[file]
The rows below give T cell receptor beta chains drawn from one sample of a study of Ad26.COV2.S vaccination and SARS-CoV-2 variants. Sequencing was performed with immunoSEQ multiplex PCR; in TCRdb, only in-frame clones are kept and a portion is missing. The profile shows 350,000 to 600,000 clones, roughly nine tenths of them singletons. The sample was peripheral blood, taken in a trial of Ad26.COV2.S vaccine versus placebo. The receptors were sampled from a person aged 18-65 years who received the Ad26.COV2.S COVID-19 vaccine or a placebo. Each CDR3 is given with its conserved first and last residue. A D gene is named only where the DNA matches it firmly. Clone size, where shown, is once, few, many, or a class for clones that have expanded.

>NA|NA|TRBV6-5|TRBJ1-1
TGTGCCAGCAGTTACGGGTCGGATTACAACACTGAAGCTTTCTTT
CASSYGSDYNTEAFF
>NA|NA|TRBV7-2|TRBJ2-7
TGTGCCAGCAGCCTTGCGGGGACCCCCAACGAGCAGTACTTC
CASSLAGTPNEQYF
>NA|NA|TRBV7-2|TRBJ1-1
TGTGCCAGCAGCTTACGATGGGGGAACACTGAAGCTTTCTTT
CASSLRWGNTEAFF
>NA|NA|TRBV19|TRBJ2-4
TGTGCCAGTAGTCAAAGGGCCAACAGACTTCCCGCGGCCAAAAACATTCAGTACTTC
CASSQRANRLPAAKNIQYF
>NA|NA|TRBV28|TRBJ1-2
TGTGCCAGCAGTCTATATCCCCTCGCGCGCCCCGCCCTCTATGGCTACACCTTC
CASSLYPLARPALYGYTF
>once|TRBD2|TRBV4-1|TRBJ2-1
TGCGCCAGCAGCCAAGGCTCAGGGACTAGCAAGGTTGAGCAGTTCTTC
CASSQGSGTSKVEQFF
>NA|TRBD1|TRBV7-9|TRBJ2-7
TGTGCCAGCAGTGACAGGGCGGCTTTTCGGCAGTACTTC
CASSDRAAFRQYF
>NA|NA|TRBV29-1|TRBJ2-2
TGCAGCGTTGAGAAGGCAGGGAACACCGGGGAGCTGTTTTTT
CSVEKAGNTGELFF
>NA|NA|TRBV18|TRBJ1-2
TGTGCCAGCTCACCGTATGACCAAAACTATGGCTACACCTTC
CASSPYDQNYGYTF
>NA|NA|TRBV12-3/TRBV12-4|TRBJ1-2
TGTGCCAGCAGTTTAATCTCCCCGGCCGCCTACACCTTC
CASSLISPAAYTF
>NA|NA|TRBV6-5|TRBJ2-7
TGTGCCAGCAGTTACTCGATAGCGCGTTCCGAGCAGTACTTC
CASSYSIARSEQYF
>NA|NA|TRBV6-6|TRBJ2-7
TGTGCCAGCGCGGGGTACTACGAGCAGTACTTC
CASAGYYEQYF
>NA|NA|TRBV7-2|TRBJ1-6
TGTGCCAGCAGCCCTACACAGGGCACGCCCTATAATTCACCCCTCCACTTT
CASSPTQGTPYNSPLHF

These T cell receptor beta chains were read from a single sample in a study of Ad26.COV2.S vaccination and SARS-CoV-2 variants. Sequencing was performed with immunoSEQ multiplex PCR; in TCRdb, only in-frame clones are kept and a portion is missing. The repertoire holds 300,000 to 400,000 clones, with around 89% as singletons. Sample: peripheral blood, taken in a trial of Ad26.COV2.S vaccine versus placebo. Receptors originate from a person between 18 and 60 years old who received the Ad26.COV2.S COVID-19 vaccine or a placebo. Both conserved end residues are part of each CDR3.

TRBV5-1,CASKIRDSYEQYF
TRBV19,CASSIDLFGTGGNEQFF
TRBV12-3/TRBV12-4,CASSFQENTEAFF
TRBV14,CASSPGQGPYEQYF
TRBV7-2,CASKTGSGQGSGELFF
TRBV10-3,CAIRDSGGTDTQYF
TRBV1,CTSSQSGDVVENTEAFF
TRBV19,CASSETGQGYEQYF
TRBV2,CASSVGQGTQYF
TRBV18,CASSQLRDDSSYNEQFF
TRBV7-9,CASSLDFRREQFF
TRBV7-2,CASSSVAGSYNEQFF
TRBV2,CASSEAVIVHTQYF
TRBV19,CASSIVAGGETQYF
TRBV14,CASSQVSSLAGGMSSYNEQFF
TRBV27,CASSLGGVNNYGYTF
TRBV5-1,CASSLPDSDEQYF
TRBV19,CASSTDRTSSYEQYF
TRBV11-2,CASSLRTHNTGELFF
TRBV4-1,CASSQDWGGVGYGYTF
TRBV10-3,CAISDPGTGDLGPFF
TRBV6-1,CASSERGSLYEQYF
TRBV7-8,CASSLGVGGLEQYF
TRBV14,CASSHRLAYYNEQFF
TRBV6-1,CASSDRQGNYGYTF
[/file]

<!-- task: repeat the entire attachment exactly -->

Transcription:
The rows below give T cell receptor beta chains drawn from one sample of a study of Ad26.COV2.S vaccination and SARS-CoV-2 variants. Sequencing was performed with immunoSEQ multiplex PCR; in TCRdb, only in-frame clones are kept and a portion is missing. The profile shows 350,000 to 600,000 clones, roughly nine tenths of them singletons. The sample was peripheral blood, taken in a trial of Ad26.COV2.S vaccine versus placebo. The receptors were sampled from a person aged 18-65 years who received the Ad26.COV2.S COVID-19 vaccine or a placebo. Each CDR3 is given with its conserved first and last residue. A D gene is named only where the DNA matches it firmly. Clone size, where shown, is once, few, many, or a class for clones that have expanded.

>NA|NA|TRBV6-5|TRBJ1-1
TGTGCCAGCAGTTACGGGTCGGATTACAACACTGAAGCTTTCTTT
CASSYGSDYNTEAFF
>NA|NA|TRBV7-2|TRBJ2-7
TGTGCCAGCAGCCTTGCGGGGACCCCCAACGAGCAGTACTTC
CASSLAGTPNEQYF
>NA|NA|TRBV7-2|TRBJ1-1
TGTGCCAGCAGCTTACGATGGGGGAACACTGAAGCTTTCTTT
CASSLRWGNTEAFF
>NA|NA|TRBV19|TRBJ2-4
TGTGCCAGTAGTCAAAGGGCCAACAGACTTCCCGCGGCCAAAAACATTCAGTACTTC
CASSQRANRLPAAKNIQYF
>NA|NA|TRBV28|TRBJ1-2
TGTGCCAGCAGTCTATATCCCCTCGCGCGCCCCGCCCTCTATGGCTACACCTTC
CASSLYPLARPALYGYTF
>once|TRBD2|TRBV4-1|TRBJ2-1
TGCGCCAGCAGCCAAGGCTCAGGGACTAGCAAGGTTGAGCAGTTCTTC
CASSQGSGTSKVEQFF
>NA|TRBD1|TRBV7-9|TRBJ2-7
TGTGCCAGCAGTGACAGGGCGGCTTTTCGGCAGTACTTC
CASSDRAAFRQYF
>NA|NA|TRBV29-1|TRBJ2-2
TGCAGCGTTGAGAAGGCAGGGAACACCGGGGAGCTGTTTTTT
CSVEKAGNTGELFF
>NA|NA|TRBV18|TRBJ1-2
TGTGCCAGCTCACCGTATGACCAAAACTATGGCTACACCTTC
CASSPYDQNYGYTF
>NA|NA|TRBV12-3/TRBV12-4|TRBJ1-2
TGTGCCAGCAGTTTAATCTCCCCGGCCGCCTACACCTTC
CASSLISPAAYTF
>NA|NA|TRBV6-5|TRBJ2-7
TGTGCCAGCAGTTACTCGATAGCGCGTTCCGAGCAGTACTTC
CASSYSIARSEQYF
>NA|NA|TRBV6-6|TRBJ2-7
TGTGCCAGCGCGGGGTACTACGAGCAGTACTTC
CASAGYYEQYF
>NA|NA|TRBV7-2|TRBJ1-6
TGTGCCAGCAGCCCTACACAGGGCACGCCCTATAATTCACCCCTCCACTTT
CASSPTQGTPYNSPLHF

These T cell receptor beta chains were read from a single sample in a study of Ad26.COV2.S vaccination and SARS-CoV-2 variants. Sequencing was performed with immunoSEQ multiplex PCR; in TCRdb, only in-frame clones are kept and a portion is missing. The repertoire holds 300,000 to 400,000 clones, with around 89% as singletons. Sample: peripheral blood, taken in a trial of Ad26.COV2.S vaccine versus placebo. Receptors originate from a person between 18 and 60 years old who received the Ad26.COV2.S COVID-19 vaccine or a placebo. Both conserved end residues are part of each CDR3.

TRBV5-1,CASKIRDSYEQYF
TRBV19,CASSIDLFGTGGNEQFF
TRBV12-3/TRBV12-4,CASSFQENTEAFF
TRBV14,CASSPGQGPYEQYF
TRBV7-2,CASKTGSGQGSGELFF
TRBV10-3,CAIRDSGGTDTQYF
TRBV1,CTSSQSGDVVENTEAFF
TRBV19,CASSETGQGYEQYF
TRBV2,CASSVGQGTQYF
TRBV18,CASSQLRDDSSYNEQFF
TRBV7-9,CASSLDFRREQFF
TRBV7-2,CASSSVAGSYNEQFF
TRBV2,CASSEAVIVHTQYF
TRBV19,CASSIVAGGETQYF
TRBV14,CASSQVSSLAGGMSSYNEQFF
TRBV27,CASSLGGVNNYGYTF
TRBV5-1,CASSLPDSDEQYF
TRBV19,CASSTDRTSSYEQYF
TRBV11-2,CASSLRTHNTGELFF
TRBV4-1,CASSQDWGGVGYGYTF
TRBV10-3,CAISDPGTGDLGPFF
TRBV6-1,CASSERGSLYEQYF
TRBV7-8,CASSLGVGGLEQYF
TRBV14,CASSHRLAYYNEQFF
TRBV6-1,CASSDRQGNYGYTF